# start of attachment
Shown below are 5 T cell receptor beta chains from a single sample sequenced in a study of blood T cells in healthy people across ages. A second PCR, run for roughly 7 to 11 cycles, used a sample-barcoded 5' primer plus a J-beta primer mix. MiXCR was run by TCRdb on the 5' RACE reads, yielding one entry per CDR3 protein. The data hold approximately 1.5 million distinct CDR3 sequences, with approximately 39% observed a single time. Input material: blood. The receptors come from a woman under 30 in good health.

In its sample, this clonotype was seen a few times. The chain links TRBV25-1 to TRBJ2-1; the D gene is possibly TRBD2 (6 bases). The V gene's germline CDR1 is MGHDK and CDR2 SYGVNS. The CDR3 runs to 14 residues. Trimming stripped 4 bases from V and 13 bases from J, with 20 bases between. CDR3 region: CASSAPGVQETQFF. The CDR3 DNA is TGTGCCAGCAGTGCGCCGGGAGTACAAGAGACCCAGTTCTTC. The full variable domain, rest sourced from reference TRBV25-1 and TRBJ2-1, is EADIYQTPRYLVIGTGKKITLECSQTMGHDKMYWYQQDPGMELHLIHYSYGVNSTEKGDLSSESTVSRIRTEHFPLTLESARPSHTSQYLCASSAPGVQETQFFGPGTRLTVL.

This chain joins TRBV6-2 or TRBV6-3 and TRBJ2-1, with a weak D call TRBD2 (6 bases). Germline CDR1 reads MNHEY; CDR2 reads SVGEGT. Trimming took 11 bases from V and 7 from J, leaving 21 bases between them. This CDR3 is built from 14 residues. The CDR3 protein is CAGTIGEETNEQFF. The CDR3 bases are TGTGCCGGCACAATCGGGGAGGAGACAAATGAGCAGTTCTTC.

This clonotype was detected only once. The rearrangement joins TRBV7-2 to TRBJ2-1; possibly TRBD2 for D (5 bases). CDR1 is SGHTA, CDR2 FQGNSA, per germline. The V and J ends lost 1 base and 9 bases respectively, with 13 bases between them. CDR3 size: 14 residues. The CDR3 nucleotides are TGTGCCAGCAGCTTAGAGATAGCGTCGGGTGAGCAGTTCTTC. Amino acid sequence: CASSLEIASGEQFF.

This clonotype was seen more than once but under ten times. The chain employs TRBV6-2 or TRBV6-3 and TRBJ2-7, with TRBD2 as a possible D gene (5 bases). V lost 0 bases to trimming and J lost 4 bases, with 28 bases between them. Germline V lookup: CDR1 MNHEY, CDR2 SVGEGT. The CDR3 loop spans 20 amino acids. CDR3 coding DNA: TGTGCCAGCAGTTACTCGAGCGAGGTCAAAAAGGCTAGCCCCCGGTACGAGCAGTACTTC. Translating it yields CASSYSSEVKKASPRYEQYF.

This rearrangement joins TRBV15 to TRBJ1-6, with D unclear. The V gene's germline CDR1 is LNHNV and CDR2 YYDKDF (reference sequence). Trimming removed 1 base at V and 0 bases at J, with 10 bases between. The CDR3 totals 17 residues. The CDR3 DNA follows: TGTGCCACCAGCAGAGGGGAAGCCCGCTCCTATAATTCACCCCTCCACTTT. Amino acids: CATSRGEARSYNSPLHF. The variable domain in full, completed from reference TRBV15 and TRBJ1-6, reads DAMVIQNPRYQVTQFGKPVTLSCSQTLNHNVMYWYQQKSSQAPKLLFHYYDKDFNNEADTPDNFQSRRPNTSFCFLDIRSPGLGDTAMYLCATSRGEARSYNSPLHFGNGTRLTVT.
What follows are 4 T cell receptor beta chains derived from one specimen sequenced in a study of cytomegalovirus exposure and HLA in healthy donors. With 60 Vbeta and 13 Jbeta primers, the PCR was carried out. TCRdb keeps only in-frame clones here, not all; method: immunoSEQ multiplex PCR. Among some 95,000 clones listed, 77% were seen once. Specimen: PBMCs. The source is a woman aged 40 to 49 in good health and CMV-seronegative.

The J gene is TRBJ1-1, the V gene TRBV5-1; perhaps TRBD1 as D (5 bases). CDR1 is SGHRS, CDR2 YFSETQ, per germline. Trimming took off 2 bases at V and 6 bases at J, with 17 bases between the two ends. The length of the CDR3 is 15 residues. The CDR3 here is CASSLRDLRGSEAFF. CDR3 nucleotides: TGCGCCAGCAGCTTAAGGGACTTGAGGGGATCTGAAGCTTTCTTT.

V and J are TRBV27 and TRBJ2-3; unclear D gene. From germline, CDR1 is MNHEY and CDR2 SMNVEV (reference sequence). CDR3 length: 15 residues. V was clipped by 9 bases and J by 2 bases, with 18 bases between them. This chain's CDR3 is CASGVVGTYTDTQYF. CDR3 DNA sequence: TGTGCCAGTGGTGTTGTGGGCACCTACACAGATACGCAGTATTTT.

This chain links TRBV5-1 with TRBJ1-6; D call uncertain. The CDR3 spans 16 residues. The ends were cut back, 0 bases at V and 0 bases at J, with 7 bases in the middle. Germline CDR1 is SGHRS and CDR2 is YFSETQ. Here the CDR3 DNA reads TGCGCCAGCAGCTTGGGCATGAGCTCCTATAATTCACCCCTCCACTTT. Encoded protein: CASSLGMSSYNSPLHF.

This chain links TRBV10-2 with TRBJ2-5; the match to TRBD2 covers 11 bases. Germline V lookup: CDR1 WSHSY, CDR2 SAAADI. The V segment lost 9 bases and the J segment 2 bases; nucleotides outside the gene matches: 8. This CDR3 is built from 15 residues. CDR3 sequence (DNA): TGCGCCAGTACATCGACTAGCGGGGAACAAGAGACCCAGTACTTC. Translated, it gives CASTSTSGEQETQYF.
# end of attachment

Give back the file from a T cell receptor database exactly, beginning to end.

Shown below are 5 T cell receptor beta chains from a single sample sequenced in a study of blood T cells in healthy people across ages. A second PCR, run for roughly 7 to 11 cycles, used a sample-barcoded 5' primer plus a J-beta primer mix. MiXCR was run by TCRdb on the 5' RACE reads, yielding one entry per CDR3 protein. The data hold approximately 1.5 million distinct CDR3 sequences, with approximately 39% observed a single time. Input material: blood. The receptors come from a woman under 30 in good health.

In its sample, this clonotype was seen a few times. The chain links TRBV25-1 to TRBJ2-1; the D gene is possibly TRBD2 (6 bases). The V gene's germline CDR1 is MGHDK and CDR2 SYGVNS. The CDR3 runs to 14 residues. Trimming stripped 4 bases from V and 13 bases from J, with 20 bases between. CDR3 region: CASSAPGVQETQFF. The CDR3 DNA is TGTGCCAGCAGTGCGCCGGGAGTACAAGAGACCCAGTTCTTC. The full variable domain, rest sourced from reference TRBV25-1 and TRBJ2-1, is EADIYQTPRYLVIGTGKKITLECSQTMGHDKMYWYQQDPGMELHLIHYSYGVNSTEKGDLSSESTVSRIRTEHFPLTLESARPSHTSQYLCASSAPGVQETQFFGPGTRLTVL.

This chain joins TRBV6-2 or TRBV6-3 and TRBJ2-1, with a weak D call TRBD2 (6 bases). Germline CDR1 reads MNHEY; CDR2 reads SVGEGT. Trimming took 11 bases from V and 7 from J, leaving 21 bases between them. This CDR3 is built from 14 residues. The CDR3 protein is CAGTIGEETNEQFF. The CDR3 bases are TGTGCCGGCACAATCGGGGAGGAGACAAATGAGCAGTTCTTC.

This clonotype was detected only once. The rearrangement joins TRBV7-2 to TRBJ2-1; possibly TRBD2 for D (5 bases). CDR1 is SGHTA, CDR2 FQGNSA, per germline. The V and J ends lost 1 base and 9 bases respectively, with 13 bases between them. CDR3 size: 14 residues. The CDR3 nucleotides are TGTGCCAGCAGCTTAGAGATAGCGTCGGGTGAGCAGTTCTTC. Amino acid sequence: CASSLEIASGEQFF.

This clonotype was seen more than once but under ten times. The chain employs TRBV6-2 or TRBV6-3 and TRBJ2-7, with TRBD2 as a possible D gene (5 bases). V lost 0 bases to trimming and J lost 4 bases, with 28 bases between them. Germline V lookup: CDR1 MNHEY, CDR2 SVGEGT. The CDR3 loop spans 20 amino acids. CDR3 coding DNA: TGTGCCAGCAGTTACTCGAGCGAGGTCAAAAAGGCTAGCCCCCGGTACGAGCAGTACTTC. Translating it yields CASSYSSEVKKASPRYEQYF.

This rearrangement joins TRBV15 to TRBJ1-6, with D unclear. The V gene's germline CDR1 is LNHNV and CDR2 YYDKDF (reference sequence). Trimming removed 1 base at V and 0 bases at J, with 10 bases between. The CDR3 totals 17 residues. The CDR3 DNA follows: TGTGCCACCAGCAGAGGGGAAGCCCGCTCCTATAATTCACCCCTCCACTTT. Amino acids: CATSRGEARSYNSPLHF. The variable domain in full, completed from reference TRBV15 and TRBJ1-6, reads DAMVIQNPRYQVTQFGKPVTLSCSQTLNHNVMYWYQQKSSQAPKLLFHYYDKDFNNEADTPDNFQSRRPNTSFCFLDIRSPGLGDTAMYLCATSRGEARSYNSPLHFGNGTRLTVT.
What follows are 4 T cell receptor beta chains derived from one specimen sequenced in a study of cytomegalovirus exposure and HLA in healthy donors. With 60 Vbeta and 13 Jbeta primers, the PCR was carried out. TCRdb keeps only in-frame clones here, not all; method: immunoSEQ multiplex PCR. Among some 95,000 clones listed, 77% were seen once. Specimen: PBMCs. The source is a woman aged 40 to 49 in good health and CMV-seronegative.

The J gene is TRBJ1-1, the V gene TRBV5-1; perhaps TRBD1 as D (5 bases). CDR1 is SGHRS, CDR2 YFSETQ, per germline. Trimming took off 2 bases at V and 6 bases at J, with 17 bases between the two ends. The length of the CDR3 is 15 residues. The CDR3 here is CASSLRDLRGSEAFF. CDR3 nucleotides: TGCGCCAGCAGCTTAAGGGACTTGAGGGGATCTGAAGCTTTCTTT.

V and J are TRBV27 and TRBJ2-3; unclear D gene. From germline, CDR1 is MNHEY and CDR2 SMNVEV (reference sequence). CDR3 length: 15 residues. V was clipped by 9 bases and J by 2 bases, with 18 bases between them. This chain's CDR3 is CASGVVGTYTDTQYF. CDR3 DNA sequence: TGTGCCAGTGGTGTTGTGGGCACCTACACAGATACGCAGTATTTT.

This chain links TRBV5-1 with TRBJ1-6; D call uncertain. The CDR3 spans 16 residues. The ends were cut back, 0 bases at V and 0 bases at J, with 7 bases in the middle. Germline CDR1 is SGHRS and CDR2 is YFSETQ. Here the CDR3 DNA reads TGCGCCAGCAGCTTGGGCATGAGCTCCTATAATTCACCCCTCCACTTT. Encoded protein: CASSLGMSSYNSPLHF.

This chain links TRBV10-2 with TRBJ2-5; the match to TRBD2 covers 11 bases. Germline V lookup: CDR1 WSHSY, CDR2 SAAADI. The V segment lost 9 bases and the J segment 2 bases; nucleotides outside the gene matches: 8. This CDR3 is built from 15 residues. CDR3 sequence (DNA): TGCGCCAGTACATCGACTAGCGGGGAACAAGAGACCCAGTACTTC. Translated, it gives CASTSTSGEQETQYF.